Are you a plant nerd? Not just a gardener, no matter how passionate, but interested in the plants that aren’t found in a garden? Are you excited about botany? Then, I have a website for you:
Last month I wrote about Scotch Thistles, a noxious weed in Colorado and in many other states. Then there are Bull Thistles, Musk Thistles, Plumeless Thistles, and Canada Thistles, also on the Colorado noxious weed list. This begs the question, are all thistles invasive, nasty plants, or are there some good guys among them?
When we think of adding warm shades to our garden—yellow and orange, gold, lime and chartreuse—we immediately start listing flowers. But it’s time to think beyond the blooms and consider the leaves. Foliage comes in a variety of warm tones, and the color lasts all season—or longer. We don’t need to wait for fall; many of these plants make spectacular focal points in the landscape all summer long.
We’re nearing the end of August, and both the garden and the gardener are… tired. This has been a long, hot, summer, and the entire state of Colorado is in a drought. The unending parade of 90+ degree days, unusual for our elevation, has left the plants bedraggled, the flowers faded, the leaves with crispy brown edges.
The large pots of color on our deck are the worst. The violas that looked so pretty in June are now covered with powdery mildew. In spite of what the seed packets promised, the cosmos and zinnias grew too tall, towering over the petunias, and the snapdragons stayed too short. My chard leaves are tunneled with leaf miners, and it’s nearly impossible to keep them sufficiently watered. (Memo to self—do not plant chard ‘Bright Lights’ in a container with more xeric annuals, no matter how colorful the stems or how many seedlings are left over after planting the veggie beds!)
I frequently take walks through our newly-built neighborhood. While my primary motivation is exercise, I also enjoy checking out the landscaping choices made by the new homeowners. The plants are still small, but it’s easy to imagine what the yards will eventually look like. Some clearly have potential, with trees framing a select palette of shrubs, grasses, and perennials. Others are mostly rocks, with the minimum number of widely-spaced shrubs—mostly junipers and shrubby cinquefoil—added to appease the HOA. Social distancing is great for staying healthy, but please don’t make your plants stand on their own. Even a gorgeous star needs a supporting cast.
When I spy a thistle in my yard—or in the open space next door—my first inclination is to annihilate it. Pull out the weed killer. Put on gloves and yank. Dig out the roots. Sure, some have imposing purple flowers, but I’ve learned that if you delay your war, the thistles will conquer. Then I started reading up on thistles.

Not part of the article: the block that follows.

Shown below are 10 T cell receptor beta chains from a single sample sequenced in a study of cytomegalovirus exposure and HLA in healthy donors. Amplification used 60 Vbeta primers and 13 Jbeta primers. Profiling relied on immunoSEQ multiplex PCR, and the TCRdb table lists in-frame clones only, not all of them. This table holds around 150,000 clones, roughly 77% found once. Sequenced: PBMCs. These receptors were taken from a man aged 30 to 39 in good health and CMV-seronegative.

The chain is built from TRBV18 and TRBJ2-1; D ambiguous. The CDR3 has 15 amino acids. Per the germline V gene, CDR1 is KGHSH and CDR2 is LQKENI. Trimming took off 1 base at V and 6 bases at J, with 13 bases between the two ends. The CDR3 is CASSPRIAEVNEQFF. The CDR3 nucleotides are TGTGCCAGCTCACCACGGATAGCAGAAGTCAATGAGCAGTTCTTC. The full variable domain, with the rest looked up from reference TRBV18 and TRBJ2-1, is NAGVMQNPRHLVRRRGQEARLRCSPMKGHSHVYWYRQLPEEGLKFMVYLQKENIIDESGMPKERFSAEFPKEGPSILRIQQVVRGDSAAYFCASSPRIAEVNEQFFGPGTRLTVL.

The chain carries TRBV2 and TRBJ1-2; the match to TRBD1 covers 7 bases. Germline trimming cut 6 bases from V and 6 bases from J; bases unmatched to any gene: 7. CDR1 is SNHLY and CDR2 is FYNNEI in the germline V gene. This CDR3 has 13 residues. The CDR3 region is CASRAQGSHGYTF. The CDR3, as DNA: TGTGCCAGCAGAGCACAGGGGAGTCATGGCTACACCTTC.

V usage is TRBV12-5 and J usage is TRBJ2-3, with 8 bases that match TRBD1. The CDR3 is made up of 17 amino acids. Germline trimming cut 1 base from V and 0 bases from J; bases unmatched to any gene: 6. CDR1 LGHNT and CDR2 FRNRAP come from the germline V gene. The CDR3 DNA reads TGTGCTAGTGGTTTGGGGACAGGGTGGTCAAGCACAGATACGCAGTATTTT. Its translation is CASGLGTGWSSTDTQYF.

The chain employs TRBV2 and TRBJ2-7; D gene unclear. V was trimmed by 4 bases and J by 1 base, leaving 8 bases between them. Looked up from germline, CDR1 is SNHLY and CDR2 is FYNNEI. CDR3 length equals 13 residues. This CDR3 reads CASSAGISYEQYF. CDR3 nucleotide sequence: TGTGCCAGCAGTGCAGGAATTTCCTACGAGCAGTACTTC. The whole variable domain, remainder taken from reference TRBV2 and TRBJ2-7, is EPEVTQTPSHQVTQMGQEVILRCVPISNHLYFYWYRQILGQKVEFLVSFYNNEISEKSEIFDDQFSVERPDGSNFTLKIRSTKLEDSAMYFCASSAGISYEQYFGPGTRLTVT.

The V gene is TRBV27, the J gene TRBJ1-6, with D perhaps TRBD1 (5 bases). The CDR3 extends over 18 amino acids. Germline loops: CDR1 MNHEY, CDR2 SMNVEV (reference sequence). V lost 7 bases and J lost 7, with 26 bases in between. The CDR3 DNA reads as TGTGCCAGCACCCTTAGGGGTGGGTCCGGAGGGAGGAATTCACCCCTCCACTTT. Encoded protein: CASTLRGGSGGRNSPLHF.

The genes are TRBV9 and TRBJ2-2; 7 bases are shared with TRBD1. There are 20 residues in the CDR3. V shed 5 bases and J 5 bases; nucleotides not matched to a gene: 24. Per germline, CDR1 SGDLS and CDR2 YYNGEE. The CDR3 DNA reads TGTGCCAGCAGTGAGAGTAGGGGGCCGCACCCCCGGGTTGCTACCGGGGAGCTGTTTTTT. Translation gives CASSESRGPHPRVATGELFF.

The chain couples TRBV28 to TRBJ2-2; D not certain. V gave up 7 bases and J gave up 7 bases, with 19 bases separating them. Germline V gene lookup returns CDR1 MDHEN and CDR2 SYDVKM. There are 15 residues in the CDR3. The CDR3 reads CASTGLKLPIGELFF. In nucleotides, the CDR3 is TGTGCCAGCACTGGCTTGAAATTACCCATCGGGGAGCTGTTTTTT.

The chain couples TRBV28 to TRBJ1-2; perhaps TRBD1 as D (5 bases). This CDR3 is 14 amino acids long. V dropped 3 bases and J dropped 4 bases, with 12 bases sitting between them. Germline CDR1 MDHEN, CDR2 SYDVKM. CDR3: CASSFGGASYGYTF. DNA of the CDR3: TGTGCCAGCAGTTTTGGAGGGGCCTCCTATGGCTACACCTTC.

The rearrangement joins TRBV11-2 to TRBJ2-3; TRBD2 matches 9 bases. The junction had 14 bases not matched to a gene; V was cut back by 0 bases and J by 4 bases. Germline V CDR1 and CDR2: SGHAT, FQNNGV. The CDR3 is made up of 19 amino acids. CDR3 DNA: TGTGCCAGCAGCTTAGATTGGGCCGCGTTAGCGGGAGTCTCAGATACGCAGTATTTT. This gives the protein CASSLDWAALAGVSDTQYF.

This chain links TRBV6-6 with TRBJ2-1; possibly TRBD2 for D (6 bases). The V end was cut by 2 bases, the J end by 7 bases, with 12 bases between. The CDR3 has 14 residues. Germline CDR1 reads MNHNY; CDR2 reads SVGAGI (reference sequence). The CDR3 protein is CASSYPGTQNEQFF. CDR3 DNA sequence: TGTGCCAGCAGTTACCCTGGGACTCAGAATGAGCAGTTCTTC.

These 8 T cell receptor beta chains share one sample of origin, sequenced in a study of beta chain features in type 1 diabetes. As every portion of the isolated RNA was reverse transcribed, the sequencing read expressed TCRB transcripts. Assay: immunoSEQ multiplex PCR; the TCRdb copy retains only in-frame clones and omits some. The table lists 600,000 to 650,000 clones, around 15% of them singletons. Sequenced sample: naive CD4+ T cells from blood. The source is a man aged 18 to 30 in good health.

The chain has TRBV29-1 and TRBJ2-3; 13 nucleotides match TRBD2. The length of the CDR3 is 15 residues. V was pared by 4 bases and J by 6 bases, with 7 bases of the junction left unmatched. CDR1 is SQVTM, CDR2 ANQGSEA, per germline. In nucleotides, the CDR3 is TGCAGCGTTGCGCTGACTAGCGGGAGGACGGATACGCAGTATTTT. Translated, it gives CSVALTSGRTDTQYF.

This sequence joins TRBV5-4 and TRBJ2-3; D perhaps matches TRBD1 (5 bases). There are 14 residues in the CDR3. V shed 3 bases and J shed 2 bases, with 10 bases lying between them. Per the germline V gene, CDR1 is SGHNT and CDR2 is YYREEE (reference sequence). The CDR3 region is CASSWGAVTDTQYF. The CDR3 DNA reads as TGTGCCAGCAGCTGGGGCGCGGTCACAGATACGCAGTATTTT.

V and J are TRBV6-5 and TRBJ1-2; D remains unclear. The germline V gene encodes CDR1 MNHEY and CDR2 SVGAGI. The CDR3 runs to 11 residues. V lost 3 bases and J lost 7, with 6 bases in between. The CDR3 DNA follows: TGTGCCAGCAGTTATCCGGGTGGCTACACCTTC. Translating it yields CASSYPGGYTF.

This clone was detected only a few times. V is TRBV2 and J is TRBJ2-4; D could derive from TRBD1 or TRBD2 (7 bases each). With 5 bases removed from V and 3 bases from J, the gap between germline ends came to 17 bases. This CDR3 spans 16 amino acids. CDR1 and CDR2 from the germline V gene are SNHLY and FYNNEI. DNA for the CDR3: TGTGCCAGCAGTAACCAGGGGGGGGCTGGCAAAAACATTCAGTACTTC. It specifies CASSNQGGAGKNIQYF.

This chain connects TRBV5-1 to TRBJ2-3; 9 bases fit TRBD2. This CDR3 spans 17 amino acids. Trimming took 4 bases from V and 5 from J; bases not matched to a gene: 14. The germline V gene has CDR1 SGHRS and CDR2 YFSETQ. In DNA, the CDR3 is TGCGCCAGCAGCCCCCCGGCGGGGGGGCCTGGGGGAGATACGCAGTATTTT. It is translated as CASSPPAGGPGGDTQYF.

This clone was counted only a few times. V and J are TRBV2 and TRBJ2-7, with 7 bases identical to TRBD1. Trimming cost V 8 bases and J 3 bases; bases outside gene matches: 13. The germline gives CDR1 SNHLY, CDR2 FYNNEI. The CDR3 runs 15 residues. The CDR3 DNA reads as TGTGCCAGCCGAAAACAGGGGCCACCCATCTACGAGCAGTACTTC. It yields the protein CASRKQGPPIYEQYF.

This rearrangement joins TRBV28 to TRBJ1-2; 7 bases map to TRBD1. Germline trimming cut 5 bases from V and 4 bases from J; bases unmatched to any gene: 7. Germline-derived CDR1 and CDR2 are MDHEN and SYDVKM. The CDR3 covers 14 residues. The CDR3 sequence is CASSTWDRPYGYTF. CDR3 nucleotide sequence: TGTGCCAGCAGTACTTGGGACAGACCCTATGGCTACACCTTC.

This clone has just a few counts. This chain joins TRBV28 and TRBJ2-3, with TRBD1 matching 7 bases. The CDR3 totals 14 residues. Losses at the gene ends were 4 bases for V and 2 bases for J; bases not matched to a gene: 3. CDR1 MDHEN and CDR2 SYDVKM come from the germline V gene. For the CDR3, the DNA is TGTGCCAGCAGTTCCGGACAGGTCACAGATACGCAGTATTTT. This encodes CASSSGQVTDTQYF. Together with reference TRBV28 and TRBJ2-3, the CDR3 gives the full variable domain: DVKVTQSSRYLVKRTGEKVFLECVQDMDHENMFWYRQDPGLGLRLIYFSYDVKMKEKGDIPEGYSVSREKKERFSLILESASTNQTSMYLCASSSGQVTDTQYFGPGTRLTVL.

I love a garden full of flowers, but that’s only half the story. A garden feels incomplete with just plants, no matter how pretty they are. We’ve set the stage. The background and props are in place. But where are the actors? That’s why I intentionally choose plants that attract birds and insects. (Rabbits? Not so much!) A summer day isn’t complete without the buzz of bees, the whirr of the Broad-tailed Hummingbirds, and especially fluttering butterflies—often as colorful as the flowers they visit.
If we lay perfectly still for weeks and months, we know that our joints will stiffen and become less flexible. Movement will become difficult. Bending will hurt. Holding perfect still is bad for our health. And it’s bad for trees as well. Yet, every year hundreds of trees are splinted into immobility by well-intentioned gardeners. It’s no better for them than it is for us.
We have a tendency to regard a newly planted sapling as fragile, and we want to protect it as best we can. That trunk looks so flimsy, as if the first breeze will snap it in two. So what do we do? We stake it so it can’t wiggle. And that’s a very bad idea. Movement causes trunks to enlarge and strengthen. Trees that are firmly staked will never become strong.
There is certainly no shortage of advice when it comes to gardening. Everyone has an opinion, and when that fails, there’s the Internet. When you garden in Colorado, however, you quickly learn that much of the advice available doesn’t apply. It’s aimed at gardeners on the coasts, or the Midwest, or even the south—but not a place with harsh winters, false springs, sudden freezes, minimal rainfall, hail, gale-force winds… the list goes on and on. No wonder so many people give up and plant rocks!
As I was learning to garden, I repeatedly heard the “experts” telling us not to water in the middle of the day. The prevailing wisdom was that any water droplets on the foliate would act as little magnifying glasses, burning tender leaves. (Think of using a magnifying glass to start a campfire, and you get the idea.)
Then, we all learned that this was a gardening myth. Water droplets are too close to the plant tissue for sunlight to focus on the leaf and cause any damage.